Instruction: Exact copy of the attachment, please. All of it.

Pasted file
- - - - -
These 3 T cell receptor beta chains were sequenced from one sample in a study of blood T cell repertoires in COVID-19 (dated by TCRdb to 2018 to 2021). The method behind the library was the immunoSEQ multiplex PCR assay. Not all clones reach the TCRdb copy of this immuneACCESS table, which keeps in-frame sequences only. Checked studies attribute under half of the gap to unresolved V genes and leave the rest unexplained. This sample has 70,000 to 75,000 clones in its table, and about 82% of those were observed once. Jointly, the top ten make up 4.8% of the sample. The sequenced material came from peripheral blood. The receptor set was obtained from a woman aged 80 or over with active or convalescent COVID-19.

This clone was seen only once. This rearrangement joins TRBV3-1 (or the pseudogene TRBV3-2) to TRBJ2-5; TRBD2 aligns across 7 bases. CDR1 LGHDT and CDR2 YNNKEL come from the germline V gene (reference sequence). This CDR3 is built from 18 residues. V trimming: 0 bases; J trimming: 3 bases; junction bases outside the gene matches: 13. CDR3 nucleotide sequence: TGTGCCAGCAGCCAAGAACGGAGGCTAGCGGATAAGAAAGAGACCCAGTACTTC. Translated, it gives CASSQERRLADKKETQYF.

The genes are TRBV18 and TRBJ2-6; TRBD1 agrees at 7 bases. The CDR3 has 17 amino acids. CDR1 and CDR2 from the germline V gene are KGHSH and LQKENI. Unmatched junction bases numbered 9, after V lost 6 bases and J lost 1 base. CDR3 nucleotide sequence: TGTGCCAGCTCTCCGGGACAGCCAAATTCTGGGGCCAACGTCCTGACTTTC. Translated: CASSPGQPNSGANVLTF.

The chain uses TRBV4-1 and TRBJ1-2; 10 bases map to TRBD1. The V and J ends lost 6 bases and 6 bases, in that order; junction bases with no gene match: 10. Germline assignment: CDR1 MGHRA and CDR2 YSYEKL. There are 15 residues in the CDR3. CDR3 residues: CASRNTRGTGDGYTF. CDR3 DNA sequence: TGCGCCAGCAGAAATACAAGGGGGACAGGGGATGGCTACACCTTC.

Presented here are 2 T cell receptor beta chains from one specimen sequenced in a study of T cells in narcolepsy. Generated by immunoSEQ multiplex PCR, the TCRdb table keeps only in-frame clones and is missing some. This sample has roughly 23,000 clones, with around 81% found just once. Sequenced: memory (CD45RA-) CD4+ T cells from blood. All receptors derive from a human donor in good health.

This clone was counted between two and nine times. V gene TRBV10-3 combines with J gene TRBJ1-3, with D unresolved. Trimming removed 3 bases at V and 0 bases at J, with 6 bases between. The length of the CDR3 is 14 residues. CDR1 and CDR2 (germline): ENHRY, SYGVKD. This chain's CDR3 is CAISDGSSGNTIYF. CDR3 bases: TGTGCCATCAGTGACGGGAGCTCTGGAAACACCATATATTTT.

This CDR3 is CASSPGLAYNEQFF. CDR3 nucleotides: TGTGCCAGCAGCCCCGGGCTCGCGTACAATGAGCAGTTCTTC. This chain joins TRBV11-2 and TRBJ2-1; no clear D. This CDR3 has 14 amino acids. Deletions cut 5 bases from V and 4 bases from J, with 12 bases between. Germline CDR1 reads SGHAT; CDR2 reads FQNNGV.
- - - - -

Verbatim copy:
These 3 T cell receptor beta chains were sequenced from one sample in a study of blood T cell repertoires in COVID-19 (dated by TCRdb to 2018 to 2021). The method behind the library was the immunoSEQ multiplex PCR assay. Not all clones reach the TCRdb copy of this immuneACCESS table, which keeps in-frame sequences only. Checked studies attribute under half of the gap to unresolved V genes and leave the rest unexplained. This sample has 70,000 to 75,000 clones in its table, and about 82% of those were observed once. Jointly, the top ten make up 4.8% of the sample. The sequenced material came from peripheral blood. The receptor set was obtained from a woman aged 80 or over with active or convalescent COVID-19.

This clone was seen only once. This rearrangement joins TRBV3-1 (or the pseudogene TRBV3-2) to TRBJ2-5; TRBD2 aligns across 7 bases. CDR1 LGHDT and CDR2 YNNKEL come from the germline V gene (reference sequence). This CDR3 is built from 18 residues. V trimming: 0 bases; J trimming: 3 bases; junction bases outside the gene matches: 13. CDR3 nucleotide sequence: TGTGCCAGCAGCCAAGAACGGAGGCTAGCGGATAAGAAAGAGACCCAGTACTTC. Translated, it gives CASSQERRLADKKETQYF.

The genes are TRBV18 and TRBJ2-6; TRBD1 agrees at 7 bases. The CDR3 has 17 amino acids. CDR1 and CDR2 from the germline V gene are KGHSH and LQKENI. Unmatched junction bases numbered 9, after V lost 6 bases and J lost 1 base. CDR3 nucleotide sequence: TGTGCCAGCTCTCCGGGACAGCCAAATTCTGGGGCCAACGTCCTGACTTTC. Translated: CASSPGQPNSGANVLTF.

The chain uses TRBV4-1 and TRBJ1-2; 10 bases map to TRBD1. The V and J ends lost 6 bases and 6 bases, in that order; junction bases with no gene match: 10. Germline assignment: CDR1 MGHRA and CDR2 YSYEKL. There are 15 residues in the CDR3. CDR3 residues: CASRNTRGTGDGYTF. CDR3 DNA sequence: TGCGCCAGCAGAAATACAAGGGGGACAGGGGATGGCTACACCTTC.

Presented here are 2 T cell receptor beta chains from one specimen sequenced in a study of T cells in narcolepsy. Generated by immunoSEQ multiplex PCR, the TCRdb table keeps only in-frame clones and is missing some. This sample has roughly 23,000 clones, with around 81% found just once. Sequenced: memory (CD45RA-) CD4+ T cells from blood. All receptors derive from a human donor in good health.

This clone was counted between two and nine times. V gene TRBV10-3 combines with J gene TRBJ1-3, with D unresolved. Trimming removed 3 bases at V and 0 bases at J, with 6 bases between. The length of the CDR3 is 14 residues. CDR1 and CDR2 (germline): ENHRY, SYGVKD. This chain's CDR3 is CAISDGSSGNTIYF. CDR3 bases: TGTGCCATCAGTGACGGGAGCTCTGGAAACACCATATATTTT.

This CDR3 is CASSPGLAYNEQFF. CDR3 nucleotides: TGTGCCAGCAGCCCCGGGCTCGCGTACAATGAGCAGTTCTTC. This chain joins TRBV11-2 and TRBJ2-1; no clear D. This CDR3 has 14 amino acids. Deletions cut 5 bases from V and 4 bases from J, with 12 bases between. Germline CDR1 reads SGHAT; CDR2 reads FQNNGV.